Layout of the corners

Layout of the corners

The corners of this block are made with a simple nine patch block.  There’s a purple square in each corner, a gold square in the middle and one of the purple/white squares on each edge of the central square.  These are placed so that the purple rectangle is on the inside, lying against the gold square, and the white is on the outside.

Sew the squares together across each row and then sew the rows to each other.  You need to make four of these for each California oakleaf block, which means making twenty of them altogether.

California oakleaf quilt block layout

California oakleaf quilt block layout

Full layout of the block

Now you can assemble the entire block.  Between each pair of corners there are two white squares and one purple/white square.  There’s a white square in the middle:  the purple/white squares are all placed so that the purple rectangles surround the central square.

Make three rows

Make three rows

Sew together the three squares that make each spur of the central cross.  You can then sew the pieces together to make three rows and finally sew the three rows to each other to complete the California oakleaf quilt block.  Make five of these.

Make half square triangle units

Make half square triangle units

Making the alternate quilt block

For this block you need to make half square triangles with the 7.7/8″ squares.  Place a purple and a gold square with right sides together and mark a line along the diagonal.  Sew a 1/4″ seam either side of the marked line and cut along the line.  This will produce two half square triangle units which are now 7.1/2″ squares.

Alternate block layout

Alternate block layout

Lay these out as a four patch unit.  Place them so that the two gold triangles together form larger gold triangles, and so do the purple squares.  Sew the pairs together and then sew the pairs to each other to complete the alternate block.  Make four of these.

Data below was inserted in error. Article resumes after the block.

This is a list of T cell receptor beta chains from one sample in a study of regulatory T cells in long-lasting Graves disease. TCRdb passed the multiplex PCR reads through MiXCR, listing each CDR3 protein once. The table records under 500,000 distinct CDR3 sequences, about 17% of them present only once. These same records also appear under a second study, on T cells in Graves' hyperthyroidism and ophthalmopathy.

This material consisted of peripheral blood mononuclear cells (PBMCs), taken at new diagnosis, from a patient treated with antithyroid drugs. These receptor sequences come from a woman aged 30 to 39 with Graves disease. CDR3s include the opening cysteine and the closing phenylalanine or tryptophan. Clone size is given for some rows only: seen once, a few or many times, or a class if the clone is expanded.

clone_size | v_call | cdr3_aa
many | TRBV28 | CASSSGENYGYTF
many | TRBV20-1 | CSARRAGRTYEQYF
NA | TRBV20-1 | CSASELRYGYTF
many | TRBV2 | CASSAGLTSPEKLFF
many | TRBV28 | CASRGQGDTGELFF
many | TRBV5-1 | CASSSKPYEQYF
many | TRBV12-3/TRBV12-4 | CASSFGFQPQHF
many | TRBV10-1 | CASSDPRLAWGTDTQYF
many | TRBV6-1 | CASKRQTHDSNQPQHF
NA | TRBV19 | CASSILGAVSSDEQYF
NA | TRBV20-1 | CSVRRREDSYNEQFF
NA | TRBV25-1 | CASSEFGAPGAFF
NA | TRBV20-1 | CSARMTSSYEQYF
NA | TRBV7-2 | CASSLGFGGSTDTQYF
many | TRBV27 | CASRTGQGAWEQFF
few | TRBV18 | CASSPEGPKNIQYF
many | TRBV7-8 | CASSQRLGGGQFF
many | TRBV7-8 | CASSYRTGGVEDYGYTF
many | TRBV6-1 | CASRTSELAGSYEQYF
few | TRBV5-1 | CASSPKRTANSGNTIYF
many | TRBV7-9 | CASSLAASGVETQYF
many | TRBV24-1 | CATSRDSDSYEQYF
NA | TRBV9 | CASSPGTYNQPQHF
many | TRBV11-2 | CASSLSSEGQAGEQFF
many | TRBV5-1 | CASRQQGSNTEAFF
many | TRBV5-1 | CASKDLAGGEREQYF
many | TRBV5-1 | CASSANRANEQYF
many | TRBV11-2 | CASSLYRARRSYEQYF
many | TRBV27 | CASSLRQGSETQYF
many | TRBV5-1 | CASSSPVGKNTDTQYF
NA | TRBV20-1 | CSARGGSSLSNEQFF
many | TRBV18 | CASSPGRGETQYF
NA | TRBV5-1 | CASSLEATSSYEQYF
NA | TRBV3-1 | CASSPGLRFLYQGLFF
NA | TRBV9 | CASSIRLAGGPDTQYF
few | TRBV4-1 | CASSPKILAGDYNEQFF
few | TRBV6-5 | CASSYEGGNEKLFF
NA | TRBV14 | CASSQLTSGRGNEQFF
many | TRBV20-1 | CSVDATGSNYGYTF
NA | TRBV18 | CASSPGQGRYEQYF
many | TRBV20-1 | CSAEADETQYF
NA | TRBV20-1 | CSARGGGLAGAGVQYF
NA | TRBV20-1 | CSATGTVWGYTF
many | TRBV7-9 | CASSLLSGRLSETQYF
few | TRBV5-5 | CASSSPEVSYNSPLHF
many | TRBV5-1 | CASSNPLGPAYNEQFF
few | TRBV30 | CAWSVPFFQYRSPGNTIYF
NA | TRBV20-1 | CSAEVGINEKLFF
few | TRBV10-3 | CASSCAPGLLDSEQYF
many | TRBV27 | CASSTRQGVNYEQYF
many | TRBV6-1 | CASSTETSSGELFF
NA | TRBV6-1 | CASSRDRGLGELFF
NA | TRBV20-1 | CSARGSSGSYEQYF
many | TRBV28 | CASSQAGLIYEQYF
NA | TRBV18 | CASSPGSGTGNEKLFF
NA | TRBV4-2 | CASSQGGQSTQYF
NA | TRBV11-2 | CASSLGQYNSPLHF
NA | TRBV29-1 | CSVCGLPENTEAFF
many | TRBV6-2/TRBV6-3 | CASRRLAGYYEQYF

Rows 1 and 3

Rows 1 and 3

Assembling the California oakleaf star quilt

Sew the blocks together in three rows of three.  Rows one and three are made with a California oakleaf block at each end and an alternate block in the middle.  Place the alternate block so that the purple is top and bottom with the gold on the sides.

Row 2

Row 2

Make row two with an alternate block at each end and a California oakleaf block in the middle.  This time place the alternate  blocks so that the purple is on the sides and the gold is top and bottom.

Sew the blocks together across each row and then sew the rows to each other.

Add the quilt borders

Add the quilt borders

Add the borders

For the first border I have used 2.1/2″ strips of gold.  You’ll need two lengths of 42.1/2″ for the top and bottom and two lengths of 46.1/2″ for the sides.

Make the second border using 1.1/2″ strips of purple.  Piece two lengths of 46.1/2″ for the top and bottom of the quilt and two lengths of 48.1/2″ for the sides.

Finally for the third border you’ll need 2.1/2″ strips of gold again.  Two lengths of 48.1/2″ for the top and bottom and two lengths of 52.1/2″ for the top and bottom.

That completes the California oakleaf star quilt top.  It is now ready for layering, quilting and binding.  Full details of these steps can be found in the beginner quilting section.

Here’s the video:

Harborne clock tower

Harborne clock tower

The suburb nearest to where I live is called Harborne and it is dominated by a building which seems incredibly tall for what it is – a clock tower.  The building used to be a school till the 1960’s but is now mainly restaurants.  I’m guessing that the playground used to be where the car park is now.

Apparently the name Harborne is thought to come from the Old English horu burna, meaning dirty stream, although Harborne was considered a health resort at one time.  It was fascinating reading about Harborne’s history – I’m rather ashamed that I haven’t yet done the same for Quinton itself!

Craftsy